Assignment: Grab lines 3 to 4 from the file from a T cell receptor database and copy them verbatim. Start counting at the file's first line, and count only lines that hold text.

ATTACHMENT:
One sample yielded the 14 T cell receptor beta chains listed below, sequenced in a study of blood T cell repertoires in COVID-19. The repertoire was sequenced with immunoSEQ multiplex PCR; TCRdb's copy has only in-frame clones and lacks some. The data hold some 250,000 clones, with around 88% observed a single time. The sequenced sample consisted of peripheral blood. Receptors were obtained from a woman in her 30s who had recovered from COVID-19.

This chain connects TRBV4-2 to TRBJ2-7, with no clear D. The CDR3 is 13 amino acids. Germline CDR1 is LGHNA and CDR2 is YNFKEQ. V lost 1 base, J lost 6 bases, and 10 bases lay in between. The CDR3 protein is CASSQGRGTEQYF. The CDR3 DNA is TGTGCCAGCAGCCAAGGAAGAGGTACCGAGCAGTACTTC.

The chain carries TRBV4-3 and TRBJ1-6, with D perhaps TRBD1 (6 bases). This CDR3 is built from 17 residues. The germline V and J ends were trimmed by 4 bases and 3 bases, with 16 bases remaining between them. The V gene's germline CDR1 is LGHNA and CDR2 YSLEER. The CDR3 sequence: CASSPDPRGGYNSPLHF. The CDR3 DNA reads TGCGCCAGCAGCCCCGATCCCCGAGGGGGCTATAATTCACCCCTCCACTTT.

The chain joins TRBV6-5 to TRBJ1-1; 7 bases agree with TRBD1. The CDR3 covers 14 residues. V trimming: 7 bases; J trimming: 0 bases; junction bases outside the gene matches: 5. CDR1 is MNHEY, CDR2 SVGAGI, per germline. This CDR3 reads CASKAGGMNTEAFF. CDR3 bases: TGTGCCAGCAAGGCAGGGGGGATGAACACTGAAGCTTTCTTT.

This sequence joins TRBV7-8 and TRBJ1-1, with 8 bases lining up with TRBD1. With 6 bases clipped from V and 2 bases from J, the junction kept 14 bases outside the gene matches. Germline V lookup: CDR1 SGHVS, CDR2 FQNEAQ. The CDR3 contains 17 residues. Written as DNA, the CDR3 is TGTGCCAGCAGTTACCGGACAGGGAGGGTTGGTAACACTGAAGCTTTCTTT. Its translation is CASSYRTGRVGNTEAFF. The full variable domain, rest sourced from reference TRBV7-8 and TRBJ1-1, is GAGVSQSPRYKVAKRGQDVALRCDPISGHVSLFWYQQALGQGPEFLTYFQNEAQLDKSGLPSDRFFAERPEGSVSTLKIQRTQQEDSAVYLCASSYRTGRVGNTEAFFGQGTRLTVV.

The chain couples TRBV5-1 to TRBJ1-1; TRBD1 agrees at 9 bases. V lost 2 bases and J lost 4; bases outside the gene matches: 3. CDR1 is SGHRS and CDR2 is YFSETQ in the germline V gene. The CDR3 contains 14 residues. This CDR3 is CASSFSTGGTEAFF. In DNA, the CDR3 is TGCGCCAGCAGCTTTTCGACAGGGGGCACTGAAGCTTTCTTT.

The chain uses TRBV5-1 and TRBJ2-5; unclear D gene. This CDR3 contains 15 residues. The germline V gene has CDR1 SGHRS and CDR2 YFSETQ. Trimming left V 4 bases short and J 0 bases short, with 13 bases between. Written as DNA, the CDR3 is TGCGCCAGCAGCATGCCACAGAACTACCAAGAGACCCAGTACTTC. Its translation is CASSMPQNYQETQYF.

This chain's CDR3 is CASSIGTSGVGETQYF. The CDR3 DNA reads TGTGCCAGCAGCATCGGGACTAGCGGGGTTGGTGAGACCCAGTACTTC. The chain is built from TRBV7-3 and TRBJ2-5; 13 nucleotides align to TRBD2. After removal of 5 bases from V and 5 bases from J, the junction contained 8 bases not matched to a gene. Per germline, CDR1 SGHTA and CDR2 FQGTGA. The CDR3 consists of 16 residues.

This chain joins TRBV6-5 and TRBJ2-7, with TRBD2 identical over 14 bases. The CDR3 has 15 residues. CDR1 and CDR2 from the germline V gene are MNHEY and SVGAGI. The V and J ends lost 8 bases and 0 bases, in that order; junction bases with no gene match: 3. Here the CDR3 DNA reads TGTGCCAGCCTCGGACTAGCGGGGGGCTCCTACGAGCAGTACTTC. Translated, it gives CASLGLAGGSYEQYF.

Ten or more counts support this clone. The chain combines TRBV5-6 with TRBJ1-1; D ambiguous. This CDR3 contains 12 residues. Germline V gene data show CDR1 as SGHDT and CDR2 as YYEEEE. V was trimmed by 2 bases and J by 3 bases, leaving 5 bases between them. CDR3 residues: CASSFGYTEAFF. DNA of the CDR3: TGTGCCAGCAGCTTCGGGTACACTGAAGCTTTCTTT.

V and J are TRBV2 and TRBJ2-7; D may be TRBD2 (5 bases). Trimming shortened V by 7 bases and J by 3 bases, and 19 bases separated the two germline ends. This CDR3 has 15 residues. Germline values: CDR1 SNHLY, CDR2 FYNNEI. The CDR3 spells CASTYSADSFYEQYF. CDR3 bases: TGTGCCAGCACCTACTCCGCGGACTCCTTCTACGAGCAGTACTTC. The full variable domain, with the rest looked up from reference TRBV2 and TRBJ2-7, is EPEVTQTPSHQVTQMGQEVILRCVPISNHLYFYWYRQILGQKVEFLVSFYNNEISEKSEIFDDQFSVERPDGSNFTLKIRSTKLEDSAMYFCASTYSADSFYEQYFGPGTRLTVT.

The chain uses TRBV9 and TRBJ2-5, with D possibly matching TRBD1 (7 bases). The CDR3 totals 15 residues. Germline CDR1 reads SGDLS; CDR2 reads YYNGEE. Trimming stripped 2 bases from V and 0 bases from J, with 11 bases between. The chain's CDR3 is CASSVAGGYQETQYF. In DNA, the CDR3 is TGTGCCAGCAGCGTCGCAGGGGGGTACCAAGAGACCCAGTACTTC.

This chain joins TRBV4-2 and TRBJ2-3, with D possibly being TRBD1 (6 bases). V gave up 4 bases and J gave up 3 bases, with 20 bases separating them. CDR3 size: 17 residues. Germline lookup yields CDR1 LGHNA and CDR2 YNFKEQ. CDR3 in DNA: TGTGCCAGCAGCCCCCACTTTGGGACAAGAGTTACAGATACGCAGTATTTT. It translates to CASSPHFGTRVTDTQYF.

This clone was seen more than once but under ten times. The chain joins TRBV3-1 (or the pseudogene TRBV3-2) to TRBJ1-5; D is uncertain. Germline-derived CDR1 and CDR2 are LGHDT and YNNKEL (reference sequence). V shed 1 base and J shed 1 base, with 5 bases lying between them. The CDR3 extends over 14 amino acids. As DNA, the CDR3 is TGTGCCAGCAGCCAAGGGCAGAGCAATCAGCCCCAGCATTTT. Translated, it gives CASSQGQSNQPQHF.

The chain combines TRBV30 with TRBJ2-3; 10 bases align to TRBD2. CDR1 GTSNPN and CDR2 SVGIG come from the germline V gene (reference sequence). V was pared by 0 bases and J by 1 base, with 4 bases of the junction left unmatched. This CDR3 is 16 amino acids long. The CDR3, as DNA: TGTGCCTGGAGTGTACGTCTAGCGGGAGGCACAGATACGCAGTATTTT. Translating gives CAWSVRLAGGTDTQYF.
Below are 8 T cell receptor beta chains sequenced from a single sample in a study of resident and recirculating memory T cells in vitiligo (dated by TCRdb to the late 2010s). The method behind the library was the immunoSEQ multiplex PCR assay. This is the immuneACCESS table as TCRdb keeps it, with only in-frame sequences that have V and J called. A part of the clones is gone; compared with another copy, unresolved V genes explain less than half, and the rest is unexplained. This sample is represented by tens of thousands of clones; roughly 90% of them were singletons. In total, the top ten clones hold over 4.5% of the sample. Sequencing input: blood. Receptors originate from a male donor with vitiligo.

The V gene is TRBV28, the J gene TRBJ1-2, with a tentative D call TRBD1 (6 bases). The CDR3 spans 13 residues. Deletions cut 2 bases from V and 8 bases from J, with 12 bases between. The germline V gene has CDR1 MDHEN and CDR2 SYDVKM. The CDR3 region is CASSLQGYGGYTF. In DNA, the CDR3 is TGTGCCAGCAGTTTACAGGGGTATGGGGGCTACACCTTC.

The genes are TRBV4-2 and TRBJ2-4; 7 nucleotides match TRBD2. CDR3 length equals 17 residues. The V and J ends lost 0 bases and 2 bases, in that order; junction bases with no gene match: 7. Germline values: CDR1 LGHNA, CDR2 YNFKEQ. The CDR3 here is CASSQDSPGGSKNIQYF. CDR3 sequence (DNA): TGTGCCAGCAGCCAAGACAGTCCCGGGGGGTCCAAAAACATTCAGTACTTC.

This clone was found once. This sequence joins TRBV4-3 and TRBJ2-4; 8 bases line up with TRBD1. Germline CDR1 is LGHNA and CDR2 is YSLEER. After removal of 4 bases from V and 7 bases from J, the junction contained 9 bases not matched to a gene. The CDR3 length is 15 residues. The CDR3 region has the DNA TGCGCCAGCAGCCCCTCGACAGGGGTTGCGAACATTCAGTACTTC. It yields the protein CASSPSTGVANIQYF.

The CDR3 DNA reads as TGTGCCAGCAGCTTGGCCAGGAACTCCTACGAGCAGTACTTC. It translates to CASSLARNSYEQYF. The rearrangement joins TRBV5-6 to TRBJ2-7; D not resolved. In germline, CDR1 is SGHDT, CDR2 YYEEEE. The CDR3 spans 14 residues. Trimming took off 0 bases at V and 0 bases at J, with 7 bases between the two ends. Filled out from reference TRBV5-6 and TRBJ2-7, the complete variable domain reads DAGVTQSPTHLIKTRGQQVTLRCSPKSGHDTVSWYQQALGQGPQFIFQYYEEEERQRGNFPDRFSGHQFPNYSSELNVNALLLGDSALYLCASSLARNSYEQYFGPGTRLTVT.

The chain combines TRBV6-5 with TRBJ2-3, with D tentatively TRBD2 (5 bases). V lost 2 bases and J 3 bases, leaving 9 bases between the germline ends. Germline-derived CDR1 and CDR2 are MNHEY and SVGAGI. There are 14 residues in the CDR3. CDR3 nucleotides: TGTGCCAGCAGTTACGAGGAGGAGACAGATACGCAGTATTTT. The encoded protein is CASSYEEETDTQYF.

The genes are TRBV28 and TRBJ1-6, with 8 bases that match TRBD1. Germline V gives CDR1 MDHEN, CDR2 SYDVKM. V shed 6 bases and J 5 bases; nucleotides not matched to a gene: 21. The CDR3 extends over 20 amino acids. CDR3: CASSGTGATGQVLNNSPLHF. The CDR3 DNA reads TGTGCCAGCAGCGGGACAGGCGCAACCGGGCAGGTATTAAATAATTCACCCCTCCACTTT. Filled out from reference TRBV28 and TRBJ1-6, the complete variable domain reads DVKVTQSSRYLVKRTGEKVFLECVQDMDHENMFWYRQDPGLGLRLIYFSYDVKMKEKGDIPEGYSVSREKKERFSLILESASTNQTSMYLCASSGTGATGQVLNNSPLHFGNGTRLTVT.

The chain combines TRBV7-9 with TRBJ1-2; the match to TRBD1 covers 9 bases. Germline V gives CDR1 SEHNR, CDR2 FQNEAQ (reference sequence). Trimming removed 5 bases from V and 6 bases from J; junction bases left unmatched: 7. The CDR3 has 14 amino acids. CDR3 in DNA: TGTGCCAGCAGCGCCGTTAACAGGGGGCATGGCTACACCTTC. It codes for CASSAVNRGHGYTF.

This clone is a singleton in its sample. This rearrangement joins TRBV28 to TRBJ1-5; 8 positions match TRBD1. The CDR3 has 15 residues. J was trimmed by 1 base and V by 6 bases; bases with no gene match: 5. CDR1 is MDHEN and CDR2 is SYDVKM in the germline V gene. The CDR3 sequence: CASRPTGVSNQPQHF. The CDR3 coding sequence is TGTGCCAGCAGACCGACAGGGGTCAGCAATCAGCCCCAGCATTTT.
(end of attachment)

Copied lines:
The chain carries TRBV4-3 and TRBJ1-6, with D perhaps TRBD1 (6 bases). This CDR3 is built from 17 residues. The germline V and J ends were trimmed by 4 bases and 3 bases, with 16 bases remaining between them. The V gene's germline CDR1 is LGHNA and CDR2 YSLEER. The CDR3 sequence: CASSPDPRGGYNSPLHF. The CDR3 DNA reads TGCGCCAGCAGCCCCGATCCCCGAGGGGGCTATAATTCACCCCTCCACTTT.

The chain joins TRBV6-5 to TRBJ1-1; 7 bases agree with TRBD1. The CDR3 covers 14 residues. V trimming: 7 bases; J trimming: 0 bases; junction bases outside the gene matches: 5. CDR1 is MNHEY, CDR2 SVGAGI, per germline. This CDR3 reads CASKAGGMNTEAFF. CDR3 bases: TGTGCCAGCAAGGCAGGGGGGATGAACACTGAAGCTTTCTTT.